She then showed us correct posture and took us through a gentle warm-up to a beautiful piece of music (which we have used every week since and I still don't know the name of!) and lent us each a coin scarf. Much excitement ensued!

    For me, the best thing about that class was that we learned a very basic routine at the end It really made me feel that I was learning to dance, not just go through the motions. Just a simple routine to Kiss Kiss by Tarkan, a few hip drops and piston hips, little shoulder shimmy, but I was delighted with myself and hooked from then on!

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    @goddessyasaman: Thanks, giving everyone an ankle bracelet sounds like a good idea and as making jewellery is another part of what I do, it shouldn't be too difficult.

    @Shanazel: I do like the idea of getting the students to pronounce different middle eastern dance names. I am going start searching for the names. Thanks!

    @Kashmir:There's truth in what you said, different people would have different needs. So what happened if there is a mixture of needs, should I try to remember what each student wants and encourage them accordingly?

    @Amulya: Yes, I did thought of doing that, show them what they will be learning. Do you think it's a good idea to also teach them a simple and fun dance combination during the first lesson?

    @Starmouth: Thanks for giving the perspective of a student. It was so long ago since I attended my first lesson, I forgot how it is like to learn something new.

  9. #9
    Member Elfie's Avatar
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    So. As I have never taken an actual class before, I wanted to chime in here. If I were starting a beginner class, this is what I would expect from my teacher, as well as a few things that could be fun and informative at the same time. Some of it may not be reasonable, I don't know. I've never taken a class. But this is what I expect out of the very first lesson - a sort of orientation type deal, with some fun elements.

    I'd expect:

    *to see my teacher dance for a short bit - maybe a two minute number
    *introductions between the teacher and the students (any fun things like gifts or games could be worked in with this like the one Shanazel suggested - the ME dance name thing sounds awesome!)
    *show and tell of dance items from the teacher - simple stuff at first - showing zills, drums, veil, hip scarves (maybe even have a costume or two on mannequins to show them and talk a bit about - the sparkles always make it interesting!)
    *a bit of background on ME dance and music (video clips, music clips etc.)
    *safety and health stuff - the importance of proper stretching etc.
    *warmup
    *proper posture and "dance" pose; then on to basic isolations and the "twist" shimmy
    *simple weight changing and single "step-together-step-together" moves
    *framing arms
    *combine twist, single step and framing arms; after a few repetitions to the left, right, front and back, introduce arm paths - free movement to get used to moving the arms during dance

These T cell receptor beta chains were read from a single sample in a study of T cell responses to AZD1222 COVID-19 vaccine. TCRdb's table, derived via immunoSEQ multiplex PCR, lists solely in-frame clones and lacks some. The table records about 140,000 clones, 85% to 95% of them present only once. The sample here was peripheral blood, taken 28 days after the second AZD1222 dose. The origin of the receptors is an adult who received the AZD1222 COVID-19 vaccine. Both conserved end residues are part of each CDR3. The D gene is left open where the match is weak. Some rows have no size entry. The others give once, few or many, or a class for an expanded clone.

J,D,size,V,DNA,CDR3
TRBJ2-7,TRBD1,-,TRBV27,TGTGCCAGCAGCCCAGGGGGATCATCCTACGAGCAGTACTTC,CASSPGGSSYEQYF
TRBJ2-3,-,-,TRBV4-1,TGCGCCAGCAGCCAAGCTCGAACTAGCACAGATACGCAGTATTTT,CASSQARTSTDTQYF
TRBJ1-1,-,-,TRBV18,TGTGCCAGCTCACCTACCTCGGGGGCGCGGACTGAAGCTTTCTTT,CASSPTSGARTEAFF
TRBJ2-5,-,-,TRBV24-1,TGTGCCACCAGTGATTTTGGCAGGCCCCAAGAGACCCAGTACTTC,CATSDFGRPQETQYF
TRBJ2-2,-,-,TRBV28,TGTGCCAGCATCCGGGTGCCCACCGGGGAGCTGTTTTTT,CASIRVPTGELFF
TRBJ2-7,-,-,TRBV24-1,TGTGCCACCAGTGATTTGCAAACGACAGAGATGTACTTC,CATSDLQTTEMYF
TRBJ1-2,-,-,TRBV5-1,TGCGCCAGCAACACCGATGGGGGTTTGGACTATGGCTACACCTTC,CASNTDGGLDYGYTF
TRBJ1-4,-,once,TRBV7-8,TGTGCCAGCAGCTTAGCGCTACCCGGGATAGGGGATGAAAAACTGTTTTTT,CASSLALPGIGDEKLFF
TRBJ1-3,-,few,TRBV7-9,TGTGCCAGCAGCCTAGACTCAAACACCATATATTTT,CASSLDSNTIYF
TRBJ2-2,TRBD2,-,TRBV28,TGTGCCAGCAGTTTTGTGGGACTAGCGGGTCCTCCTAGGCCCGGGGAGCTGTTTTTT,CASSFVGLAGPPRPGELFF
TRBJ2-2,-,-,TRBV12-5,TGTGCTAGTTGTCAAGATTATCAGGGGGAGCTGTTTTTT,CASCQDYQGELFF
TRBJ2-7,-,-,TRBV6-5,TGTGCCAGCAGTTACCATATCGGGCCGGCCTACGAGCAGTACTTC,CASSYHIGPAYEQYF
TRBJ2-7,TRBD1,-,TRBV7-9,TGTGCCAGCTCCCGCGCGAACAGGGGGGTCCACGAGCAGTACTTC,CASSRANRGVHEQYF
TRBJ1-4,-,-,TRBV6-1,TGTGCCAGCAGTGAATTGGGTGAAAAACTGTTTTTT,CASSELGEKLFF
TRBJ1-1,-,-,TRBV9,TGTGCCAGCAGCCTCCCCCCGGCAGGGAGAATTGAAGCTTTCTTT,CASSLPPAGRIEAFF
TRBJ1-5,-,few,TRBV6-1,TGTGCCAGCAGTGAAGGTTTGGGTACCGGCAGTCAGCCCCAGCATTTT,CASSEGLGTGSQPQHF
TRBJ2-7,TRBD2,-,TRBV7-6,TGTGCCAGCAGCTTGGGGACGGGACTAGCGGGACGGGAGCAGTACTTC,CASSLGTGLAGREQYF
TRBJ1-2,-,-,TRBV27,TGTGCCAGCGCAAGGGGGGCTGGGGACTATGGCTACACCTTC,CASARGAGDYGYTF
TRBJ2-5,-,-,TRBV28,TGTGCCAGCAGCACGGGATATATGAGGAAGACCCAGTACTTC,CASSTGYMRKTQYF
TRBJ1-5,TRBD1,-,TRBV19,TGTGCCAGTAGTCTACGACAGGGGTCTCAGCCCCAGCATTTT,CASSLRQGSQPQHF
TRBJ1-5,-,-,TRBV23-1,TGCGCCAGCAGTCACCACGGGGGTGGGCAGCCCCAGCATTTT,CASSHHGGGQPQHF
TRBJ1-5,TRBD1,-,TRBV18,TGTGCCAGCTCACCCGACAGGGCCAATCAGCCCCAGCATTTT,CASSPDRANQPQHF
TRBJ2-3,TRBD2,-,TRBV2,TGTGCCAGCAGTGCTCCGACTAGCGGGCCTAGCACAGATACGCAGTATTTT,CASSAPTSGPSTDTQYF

*a few minutes of "free belly dance" (improv) so the teacher can assess the students in a casual fashion
    *cool down
    *class conclusion

    I don't know how plausible that would be for a first lesson. But I would absolutely expect to see my teacher dance and to be assessed by the teacher from the very start. That way he or she could better know where potential problem areas are right from the start. And if you're a "hands-on" type of teacher, this bit could help you introduce that aspect of your teaching method. Walk through the students and do small corrections such as lifting their arms up higher, nudging the shoulders back - it's all about the students being comfortable with you and you with them, so it's better to establish this kind of thing right off, I think. And, it gives you a more casual setting as a teacher to walk among the students and chit chat, offer encouragements, and with the small "hands-on" approach, you can establish if any of your students have an issue with touching without them feeling "singled out". Some people do.

    This is what just one classroom newbie (meaning I have never taken a class) expects to see when she does finally get a class together. I don't know if it's even a doable lesson, per se, but something very like that is what I would expect from my teacher. Granted, I've been self studying and know a bit more about the dance than most true beginners do (though not much more, I admit LOL!), but I've never had the benifit of a classroom setting or a live teacher. So maybe I expect more from a live teacher than I should. But maybe it will be helpful to you. Good luck!

    Luckily for you that you're teaching belly dance. After a few lessons, you should have no trouble keeping them interested. Belly dance is so much fun in itself that you won't have to try quite so hard to keep it interesting!

  10. #10
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    Thanks Elfie, you've just confirmed on a few points I have thought about; do a short dance, move around the students and make small corrections. The points on what you would expect is also very useful, might incorporate some into the lesson plan.

    As this is my first time, there is always the worry of not doing it well and not being able to keep everyone interested. So, I am going to be making lots of preparation.